6. Historian Carl Wittke observed, “Wherever Germans settled in sufficient numbers to support group activities, they introduced the social patterns of the fatherland, for like all immigrant groups, they did not shed lightly the customs of the Old World.” Carl Wittke, Refugees of Revolution, University of Pennsylvania Press, 1952, p. 280.

7. Using the household data in the 1870 U.S. Census, I identified each ethnic German family living in Little Rock that included a son or daughter who had been born in another state. I assumed that the birthplace of the oldest child was the family’s previous state of residence. My count of the previous states of residence was as follows: Tennessee 13, New York 13, Missouri, 11, Ohio 10, Illinois 4, Pennsylvania 3, Indiana 3, California 2, Louisiana 2, Alabama 1, Kentucky 1, and North Carolina 1. Only one ethnic German family with children had moved to Little Rock from a German state in the 1860s. Comparable data on previous states of residence are not available for ethnic German families without children or for single individuals who settled in Little Rock during the 1860s.

8.  My analysis of 1860 and 1870 U.S. census data for Little Rock showed that forty-two (nearly two-thirds) of the sixty-five ethnic German families living in Little Rock in 1860 were still there in 1870.

9. According to Annette R. Hofmann, “In the German states, the Vereins movement began at the close of the 18th century and developed during the first decades of the 19th Century into a mass movement that permeated all strata of the population.” Annette R. Hofmann, The American Turner Movement: A History from its Beginning to 2000. Max Kade German American Center, Indiana University and Purdue University, 2010, p. 47. Wittke (1952, p, 280) noted that “in urban centers [of the United States], large and small, Germans nurtured social organizations of many kinds to perpetuate the life they had known at home.” The noun word “Verein” has multiple translations depending on the context of its use. It can refer to, among other things, a social club, association, society, or organization. I translate, as others have, Turnverein as the “Turner Society.”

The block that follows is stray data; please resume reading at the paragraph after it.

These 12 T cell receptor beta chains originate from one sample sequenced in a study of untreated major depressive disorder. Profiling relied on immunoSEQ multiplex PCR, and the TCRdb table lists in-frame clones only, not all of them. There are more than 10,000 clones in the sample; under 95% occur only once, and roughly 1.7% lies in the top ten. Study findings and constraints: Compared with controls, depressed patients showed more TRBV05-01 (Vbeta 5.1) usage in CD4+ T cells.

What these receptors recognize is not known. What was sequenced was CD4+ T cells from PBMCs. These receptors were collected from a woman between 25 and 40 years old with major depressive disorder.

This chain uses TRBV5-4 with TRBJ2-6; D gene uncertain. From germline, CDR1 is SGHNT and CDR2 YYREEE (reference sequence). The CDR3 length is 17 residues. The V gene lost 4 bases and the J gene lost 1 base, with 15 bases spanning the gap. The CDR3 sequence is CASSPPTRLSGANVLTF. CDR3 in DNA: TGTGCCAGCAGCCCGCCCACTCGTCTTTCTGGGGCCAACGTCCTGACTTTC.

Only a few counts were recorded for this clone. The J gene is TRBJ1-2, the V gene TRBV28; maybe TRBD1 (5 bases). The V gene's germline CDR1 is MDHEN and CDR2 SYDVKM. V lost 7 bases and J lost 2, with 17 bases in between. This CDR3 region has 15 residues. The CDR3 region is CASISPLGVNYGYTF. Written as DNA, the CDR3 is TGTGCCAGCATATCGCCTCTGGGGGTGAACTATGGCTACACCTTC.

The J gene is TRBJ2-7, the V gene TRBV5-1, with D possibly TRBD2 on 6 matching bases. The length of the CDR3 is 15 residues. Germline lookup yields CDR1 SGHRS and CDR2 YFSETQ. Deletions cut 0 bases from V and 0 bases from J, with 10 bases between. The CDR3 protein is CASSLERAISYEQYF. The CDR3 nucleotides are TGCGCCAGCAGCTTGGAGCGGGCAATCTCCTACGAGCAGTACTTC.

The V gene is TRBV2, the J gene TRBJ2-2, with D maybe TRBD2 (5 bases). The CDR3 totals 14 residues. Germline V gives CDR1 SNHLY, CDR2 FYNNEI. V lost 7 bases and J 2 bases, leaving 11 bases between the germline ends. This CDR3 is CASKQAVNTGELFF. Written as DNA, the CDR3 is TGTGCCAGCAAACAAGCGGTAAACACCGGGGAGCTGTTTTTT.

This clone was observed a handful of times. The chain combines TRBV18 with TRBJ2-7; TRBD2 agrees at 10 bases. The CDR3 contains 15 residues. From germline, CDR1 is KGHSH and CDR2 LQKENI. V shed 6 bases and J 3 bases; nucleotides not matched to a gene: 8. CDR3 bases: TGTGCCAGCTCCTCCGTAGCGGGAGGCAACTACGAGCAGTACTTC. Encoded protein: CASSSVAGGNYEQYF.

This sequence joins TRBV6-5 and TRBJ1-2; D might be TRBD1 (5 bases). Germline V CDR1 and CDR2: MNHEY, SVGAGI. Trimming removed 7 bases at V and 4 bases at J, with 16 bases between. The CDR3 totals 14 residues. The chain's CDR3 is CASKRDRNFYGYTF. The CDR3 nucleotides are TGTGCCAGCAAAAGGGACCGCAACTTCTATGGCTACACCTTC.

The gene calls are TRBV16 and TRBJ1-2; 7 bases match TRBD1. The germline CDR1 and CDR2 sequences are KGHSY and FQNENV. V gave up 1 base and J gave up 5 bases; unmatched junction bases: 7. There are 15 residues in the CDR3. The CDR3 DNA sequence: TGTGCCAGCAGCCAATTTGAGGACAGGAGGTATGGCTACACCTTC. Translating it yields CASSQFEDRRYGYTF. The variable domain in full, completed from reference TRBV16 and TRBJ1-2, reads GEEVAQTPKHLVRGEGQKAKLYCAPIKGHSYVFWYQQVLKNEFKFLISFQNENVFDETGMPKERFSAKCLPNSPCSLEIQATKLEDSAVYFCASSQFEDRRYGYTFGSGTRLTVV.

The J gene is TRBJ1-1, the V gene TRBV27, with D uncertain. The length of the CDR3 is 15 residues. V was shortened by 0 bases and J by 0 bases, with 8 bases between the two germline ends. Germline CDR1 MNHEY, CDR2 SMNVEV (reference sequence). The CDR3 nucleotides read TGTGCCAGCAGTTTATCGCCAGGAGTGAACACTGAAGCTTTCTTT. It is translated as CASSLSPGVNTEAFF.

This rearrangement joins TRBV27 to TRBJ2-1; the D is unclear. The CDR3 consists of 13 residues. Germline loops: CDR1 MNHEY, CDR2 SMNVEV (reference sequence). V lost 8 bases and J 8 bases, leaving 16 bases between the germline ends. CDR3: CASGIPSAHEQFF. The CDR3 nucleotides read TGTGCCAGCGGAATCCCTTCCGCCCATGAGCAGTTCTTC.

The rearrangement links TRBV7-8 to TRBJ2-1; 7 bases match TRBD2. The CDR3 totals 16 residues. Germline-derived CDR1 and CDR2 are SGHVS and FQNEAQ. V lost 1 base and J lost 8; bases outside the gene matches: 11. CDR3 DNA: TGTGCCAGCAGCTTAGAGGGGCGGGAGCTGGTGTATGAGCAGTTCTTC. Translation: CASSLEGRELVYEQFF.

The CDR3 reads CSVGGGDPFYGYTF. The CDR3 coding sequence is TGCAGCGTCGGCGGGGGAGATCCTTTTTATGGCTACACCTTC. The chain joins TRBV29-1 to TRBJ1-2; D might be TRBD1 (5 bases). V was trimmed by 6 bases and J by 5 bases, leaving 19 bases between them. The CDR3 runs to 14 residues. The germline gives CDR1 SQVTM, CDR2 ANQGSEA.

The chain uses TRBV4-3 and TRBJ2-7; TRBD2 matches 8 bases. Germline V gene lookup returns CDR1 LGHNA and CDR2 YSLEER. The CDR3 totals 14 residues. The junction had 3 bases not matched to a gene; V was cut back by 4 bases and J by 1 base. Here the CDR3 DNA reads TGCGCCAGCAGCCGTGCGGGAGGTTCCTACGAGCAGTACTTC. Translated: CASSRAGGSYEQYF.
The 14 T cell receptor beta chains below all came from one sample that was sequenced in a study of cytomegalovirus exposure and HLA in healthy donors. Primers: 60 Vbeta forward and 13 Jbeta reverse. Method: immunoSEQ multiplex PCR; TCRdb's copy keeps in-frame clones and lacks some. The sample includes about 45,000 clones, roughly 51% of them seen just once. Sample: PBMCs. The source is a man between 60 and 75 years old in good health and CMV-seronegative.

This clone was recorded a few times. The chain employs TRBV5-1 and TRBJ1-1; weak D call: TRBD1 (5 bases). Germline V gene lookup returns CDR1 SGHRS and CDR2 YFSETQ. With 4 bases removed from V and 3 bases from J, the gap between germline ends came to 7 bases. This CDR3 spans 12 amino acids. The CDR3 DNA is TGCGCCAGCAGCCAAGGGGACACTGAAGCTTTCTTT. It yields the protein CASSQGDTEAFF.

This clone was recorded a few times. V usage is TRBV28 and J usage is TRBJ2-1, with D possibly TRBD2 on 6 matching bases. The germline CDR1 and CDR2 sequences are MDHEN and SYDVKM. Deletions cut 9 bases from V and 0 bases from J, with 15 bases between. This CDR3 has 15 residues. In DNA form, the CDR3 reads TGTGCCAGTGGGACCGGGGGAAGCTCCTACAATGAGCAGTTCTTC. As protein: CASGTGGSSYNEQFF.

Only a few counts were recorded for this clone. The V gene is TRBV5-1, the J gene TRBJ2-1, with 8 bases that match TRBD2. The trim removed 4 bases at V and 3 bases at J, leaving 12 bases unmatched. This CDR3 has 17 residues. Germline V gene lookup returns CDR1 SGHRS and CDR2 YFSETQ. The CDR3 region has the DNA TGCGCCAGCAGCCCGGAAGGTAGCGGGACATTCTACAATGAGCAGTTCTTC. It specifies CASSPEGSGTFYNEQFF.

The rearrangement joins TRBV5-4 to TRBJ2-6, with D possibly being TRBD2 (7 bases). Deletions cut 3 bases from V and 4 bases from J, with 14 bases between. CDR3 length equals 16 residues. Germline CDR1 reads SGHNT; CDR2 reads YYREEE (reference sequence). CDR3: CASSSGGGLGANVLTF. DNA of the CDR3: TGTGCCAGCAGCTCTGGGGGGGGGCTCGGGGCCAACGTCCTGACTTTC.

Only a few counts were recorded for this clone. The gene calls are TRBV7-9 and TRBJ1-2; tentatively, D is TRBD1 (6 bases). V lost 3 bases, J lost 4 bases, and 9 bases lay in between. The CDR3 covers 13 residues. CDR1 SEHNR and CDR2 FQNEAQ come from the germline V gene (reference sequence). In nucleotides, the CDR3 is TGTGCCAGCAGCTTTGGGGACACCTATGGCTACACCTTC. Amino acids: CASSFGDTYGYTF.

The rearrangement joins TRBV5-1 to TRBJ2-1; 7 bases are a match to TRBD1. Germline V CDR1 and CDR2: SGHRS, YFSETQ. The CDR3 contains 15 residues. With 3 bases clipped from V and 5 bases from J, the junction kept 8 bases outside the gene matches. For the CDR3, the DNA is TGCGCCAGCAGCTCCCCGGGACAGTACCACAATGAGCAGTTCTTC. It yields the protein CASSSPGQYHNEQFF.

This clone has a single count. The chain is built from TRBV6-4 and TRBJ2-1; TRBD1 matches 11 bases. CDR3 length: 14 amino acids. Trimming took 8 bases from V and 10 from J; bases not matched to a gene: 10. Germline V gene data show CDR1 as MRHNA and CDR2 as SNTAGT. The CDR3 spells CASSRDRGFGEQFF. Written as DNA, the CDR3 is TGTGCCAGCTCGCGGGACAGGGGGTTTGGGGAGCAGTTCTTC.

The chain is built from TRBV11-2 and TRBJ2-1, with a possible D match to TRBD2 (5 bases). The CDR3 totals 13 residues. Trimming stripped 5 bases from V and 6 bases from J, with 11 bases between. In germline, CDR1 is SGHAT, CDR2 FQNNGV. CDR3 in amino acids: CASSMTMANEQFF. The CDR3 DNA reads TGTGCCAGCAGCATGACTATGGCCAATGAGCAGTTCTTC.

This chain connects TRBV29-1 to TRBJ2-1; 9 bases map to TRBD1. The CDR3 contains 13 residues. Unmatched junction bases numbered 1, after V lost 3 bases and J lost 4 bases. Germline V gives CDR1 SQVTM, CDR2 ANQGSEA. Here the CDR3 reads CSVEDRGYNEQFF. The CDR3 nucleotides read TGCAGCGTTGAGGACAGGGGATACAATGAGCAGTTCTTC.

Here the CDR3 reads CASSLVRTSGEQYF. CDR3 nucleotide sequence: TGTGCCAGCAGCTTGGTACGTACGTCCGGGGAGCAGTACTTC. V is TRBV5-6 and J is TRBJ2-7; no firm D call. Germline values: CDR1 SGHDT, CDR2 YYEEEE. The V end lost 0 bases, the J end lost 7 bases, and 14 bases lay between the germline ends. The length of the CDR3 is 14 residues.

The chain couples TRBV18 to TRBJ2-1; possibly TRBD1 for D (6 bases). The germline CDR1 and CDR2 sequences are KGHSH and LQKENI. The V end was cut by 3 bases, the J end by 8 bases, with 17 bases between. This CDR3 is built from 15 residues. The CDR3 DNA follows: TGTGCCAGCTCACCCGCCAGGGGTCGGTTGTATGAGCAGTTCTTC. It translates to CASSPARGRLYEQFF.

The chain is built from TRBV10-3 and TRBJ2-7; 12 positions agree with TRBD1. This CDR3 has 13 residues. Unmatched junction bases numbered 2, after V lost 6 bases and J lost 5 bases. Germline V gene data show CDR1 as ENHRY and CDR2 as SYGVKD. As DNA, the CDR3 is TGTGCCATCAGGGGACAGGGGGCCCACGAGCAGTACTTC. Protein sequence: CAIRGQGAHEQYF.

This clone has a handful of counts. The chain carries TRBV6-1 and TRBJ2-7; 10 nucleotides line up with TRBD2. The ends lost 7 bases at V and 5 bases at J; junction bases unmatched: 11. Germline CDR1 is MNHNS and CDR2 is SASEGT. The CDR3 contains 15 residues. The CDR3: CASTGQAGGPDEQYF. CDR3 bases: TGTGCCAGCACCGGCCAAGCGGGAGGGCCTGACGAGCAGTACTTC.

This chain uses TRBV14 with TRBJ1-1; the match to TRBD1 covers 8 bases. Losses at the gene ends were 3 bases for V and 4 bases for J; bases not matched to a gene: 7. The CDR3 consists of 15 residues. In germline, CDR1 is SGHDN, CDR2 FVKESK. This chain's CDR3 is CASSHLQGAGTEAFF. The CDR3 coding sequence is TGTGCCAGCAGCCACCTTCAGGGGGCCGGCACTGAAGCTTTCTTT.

10. The existence of the Männerchor was mentioned in local newspapers when it sponsored the city’s first German Maifest celebration. See “May Festival,” Ark. Gazette, May 19, 1867, p. 3 and “Festival,” Ark. Gazette, June 12, 1867, p 3. In the latter article, the author wrote, “The Maennerchor is an association of our German citizens, banded together for social purposes; and periodically they observe the customs of the fatherland, suggestive to the aged of the happy hours long since gone, and affording innocent amusement to their descendants.”